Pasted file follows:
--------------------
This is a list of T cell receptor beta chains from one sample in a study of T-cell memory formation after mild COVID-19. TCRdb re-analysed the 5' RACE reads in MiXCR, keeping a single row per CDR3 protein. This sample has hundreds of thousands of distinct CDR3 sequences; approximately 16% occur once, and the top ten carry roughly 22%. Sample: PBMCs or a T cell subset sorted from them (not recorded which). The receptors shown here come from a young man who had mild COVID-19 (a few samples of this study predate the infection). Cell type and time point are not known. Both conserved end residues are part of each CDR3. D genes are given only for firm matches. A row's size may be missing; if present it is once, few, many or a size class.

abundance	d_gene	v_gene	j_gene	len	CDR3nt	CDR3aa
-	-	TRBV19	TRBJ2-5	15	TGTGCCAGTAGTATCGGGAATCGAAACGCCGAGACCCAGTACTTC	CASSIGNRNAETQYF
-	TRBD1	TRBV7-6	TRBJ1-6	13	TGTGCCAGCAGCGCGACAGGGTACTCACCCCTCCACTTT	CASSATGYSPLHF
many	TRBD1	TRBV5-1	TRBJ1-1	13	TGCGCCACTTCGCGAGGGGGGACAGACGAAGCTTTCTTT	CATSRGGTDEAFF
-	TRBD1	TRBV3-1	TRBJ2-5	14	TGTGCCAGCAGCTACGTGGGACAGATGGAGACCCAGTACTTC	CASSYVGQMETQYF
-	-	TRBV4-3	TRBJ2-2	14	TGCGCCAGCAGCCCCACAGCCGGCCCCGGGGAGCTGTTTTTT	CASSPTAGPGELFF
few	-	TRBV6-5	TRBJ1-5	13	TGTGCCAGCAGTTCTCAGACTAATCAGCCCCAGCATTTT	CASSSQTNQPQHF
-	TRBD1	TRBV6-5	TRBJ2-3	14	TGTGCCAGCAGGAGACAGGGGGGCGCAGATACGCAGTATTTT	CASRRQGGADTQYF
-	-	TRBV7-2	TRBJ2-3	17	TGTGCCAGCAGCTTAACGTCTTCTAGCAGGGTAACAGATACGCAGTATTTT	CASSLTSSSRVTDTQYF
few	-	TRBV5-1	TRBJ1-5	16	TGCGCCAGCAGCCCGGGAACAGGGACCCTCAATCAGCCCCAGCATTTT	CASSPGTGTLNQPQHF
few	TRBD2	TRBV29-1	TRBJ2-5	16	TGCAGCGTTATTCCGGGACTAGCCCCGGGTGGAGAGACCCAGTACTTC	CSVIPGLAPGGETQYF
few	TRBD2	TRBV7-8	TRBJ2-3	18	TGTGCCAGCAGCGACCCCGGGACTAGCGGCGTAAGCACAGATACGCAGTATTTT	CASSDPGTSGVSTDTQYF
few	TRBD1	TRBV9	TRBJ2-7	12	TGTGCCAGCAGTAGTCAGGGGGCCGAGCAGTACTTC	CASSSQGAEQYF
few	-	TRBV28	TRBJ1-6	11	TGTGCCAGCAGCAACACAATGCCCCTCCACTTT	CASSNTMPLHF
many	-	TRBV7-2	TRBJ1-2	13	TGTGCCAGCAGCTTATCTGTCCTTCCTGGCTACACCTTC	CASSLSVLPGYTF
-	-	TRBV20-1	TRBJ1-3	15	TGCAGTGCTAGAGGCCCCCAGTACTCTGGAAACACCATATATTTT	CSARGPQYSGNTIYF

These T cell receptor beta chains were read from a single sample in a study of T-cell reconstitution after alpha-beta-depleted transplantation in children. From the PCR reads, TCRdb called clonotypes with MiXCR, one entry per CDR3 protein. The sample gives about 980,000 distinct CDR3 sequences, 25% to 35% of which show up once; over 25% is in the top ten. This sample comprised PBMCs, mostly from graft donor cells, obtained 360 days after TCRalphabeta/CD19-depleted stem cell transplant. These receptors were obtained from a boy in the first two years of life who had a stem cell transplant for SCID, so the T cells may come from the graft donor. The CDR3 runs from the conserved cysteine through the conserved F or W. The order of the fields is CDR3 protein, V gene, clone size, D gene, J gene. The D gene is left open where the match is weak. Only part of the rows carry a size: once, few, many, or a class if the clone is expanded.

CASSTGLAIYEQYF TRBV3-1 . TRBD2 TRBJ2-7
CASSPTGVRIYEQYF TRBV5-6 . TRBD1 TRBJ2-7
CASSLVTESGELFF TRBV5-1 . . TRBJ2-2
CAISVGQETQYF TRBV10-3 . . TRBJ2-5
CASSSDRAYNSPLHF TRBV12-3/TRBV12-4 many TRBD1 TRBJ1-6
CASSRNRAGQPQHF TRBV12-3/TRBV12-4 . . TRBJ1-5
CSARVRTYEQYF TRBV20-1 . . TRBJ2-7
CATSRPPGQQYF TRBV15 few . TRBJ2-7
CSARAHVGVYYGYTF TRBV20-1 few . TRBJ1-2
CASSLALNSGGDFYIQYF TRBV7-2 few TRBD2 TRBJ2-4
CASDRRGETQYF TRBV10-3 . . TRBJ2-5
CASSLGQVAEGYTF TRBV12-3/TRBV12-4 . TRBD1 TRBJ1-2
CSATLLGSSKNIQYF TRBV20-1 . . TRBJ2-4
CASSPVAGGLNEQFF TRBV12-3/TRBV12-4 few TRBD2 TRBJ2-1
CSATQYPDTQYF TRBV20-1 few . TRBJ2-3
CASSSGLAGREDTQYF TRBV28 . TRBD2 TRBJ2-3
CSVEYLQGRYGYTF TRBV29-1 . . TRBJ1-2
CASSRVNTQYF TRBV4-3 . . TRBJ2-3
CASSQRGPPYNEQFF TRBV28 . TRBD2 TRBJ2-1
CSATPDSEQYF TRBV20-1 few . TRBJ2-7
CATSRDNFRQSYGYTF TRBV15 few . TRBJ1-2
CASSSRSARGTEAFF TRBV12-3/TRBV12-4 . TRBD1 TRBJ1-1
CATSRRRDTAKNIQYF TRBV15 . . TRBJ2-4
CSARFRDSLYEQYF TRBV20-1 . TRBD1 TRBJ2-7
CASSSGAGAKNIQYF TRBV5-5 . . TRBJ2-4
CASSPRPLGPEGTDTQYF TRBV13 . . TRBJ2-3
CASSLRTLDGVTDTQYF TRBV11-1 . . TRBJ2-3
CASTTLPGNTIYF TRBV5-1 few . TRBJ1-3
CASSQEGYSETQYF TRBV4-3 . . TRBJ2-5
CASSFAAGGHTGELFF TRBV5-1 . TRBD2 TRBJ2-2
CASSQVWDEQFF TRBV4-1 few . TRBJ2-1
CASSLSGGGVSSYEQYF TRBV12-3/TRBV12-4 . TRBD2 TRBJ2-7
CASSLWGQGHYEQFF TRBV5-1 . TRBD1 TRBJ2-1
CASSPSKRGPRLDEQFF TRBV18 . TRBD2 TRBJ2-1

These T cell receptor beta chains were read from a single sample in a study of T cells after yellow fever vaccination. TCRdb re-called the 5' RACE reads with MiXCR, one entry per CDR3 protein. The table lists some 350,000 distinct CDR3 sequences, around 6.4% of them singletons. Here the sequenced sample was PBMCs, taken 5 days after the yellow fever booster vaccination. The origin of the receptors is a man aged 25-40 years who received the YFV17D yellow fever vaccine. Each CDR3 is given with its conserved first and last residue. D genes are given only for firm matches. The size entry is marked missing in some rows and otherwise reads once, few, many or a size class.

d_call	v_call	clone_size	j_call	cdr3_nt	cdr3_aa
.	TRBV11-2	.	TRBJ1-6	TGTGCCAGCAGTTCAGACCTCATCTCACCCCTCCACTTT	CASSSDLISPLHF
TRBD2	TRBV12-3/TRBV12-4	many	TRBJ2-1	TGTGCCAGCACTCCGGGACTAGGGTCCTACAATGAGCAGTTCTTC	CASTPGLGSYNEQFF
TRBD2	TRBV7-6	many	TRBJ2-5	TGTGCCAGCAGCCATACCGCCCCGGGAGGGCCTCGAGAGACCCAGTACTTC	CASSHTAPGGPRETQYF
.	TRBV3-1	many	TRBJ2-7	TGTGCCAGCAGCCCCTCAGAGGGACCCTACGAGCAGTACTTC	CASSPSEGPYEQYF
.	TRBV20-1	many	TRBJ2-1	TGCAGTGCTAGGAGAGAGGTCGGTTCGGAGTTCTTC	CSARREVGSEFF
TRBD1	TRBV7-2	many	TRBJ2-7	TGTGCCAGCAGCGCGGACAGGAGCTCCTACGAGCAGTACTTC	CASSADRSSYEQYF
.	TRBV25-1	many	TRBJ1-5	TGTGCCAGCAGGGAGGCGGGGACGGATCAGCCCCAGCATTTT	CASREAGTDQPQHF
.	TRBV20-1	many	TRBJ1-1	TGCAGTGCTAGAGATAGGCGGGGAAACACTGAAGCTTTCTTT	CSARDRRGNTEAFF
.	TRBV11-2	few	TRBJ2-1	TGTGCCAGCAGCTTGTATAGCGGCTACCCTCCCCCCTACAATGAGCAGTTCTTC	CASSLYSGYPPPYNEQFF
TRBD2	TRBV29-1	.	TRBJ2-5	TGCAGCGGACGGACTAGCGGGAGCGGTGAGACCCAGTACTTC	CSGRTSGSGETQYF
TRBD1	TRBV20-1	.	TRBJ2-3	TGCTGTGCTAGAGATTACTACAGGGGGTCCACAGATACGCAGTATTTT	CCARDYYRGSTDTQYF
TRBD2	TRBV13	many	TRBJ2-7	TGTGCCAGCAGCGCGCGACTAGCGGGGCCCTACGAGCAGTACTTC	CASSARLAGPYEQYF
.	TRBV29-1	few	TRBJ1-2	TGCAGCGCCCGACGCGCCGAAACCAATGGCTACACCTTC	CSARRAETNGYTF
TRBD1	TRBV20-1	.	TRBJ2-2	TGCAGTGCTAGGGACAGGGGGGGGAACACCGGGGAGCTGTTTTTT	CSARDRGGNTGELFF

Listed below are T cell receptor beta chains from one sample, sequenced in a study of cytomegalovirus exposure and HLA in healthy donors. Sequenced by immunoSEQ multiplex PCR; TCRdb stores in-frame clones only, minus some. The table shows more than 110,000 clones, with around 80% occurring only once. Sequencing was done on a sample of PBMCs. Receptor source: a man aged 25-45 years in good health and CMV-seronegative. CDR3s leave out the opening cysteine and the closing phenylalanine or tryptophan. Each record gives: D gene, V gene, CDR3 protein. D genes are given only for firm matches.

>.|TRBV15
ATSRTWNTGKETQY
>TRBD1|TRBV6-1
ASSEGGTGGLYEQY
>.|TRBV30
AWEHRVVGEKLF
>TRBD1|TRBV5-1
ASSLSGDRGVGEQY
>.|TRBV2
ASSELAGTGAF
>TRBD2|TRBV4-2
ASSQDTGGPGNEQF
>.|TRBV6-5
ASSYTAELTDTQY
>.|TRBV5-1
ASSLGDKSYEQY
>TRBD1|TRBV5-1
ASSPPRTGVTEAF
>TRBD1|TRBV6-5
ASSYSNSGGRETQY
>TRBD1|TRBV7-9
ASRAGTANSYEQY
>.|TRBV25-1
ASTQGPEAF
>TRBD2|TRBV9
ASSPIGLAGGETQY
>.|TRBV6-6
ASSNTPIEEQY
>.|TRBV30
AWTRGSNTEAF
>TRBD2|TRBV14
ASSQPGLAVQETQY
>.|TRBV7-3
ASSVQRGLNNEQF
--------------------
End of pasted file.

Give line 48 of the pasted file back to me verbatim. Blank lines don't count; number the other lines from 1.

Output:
CASSFAAGGHTGELFF TRBV5-1 . TRBD2 TRBJ2-2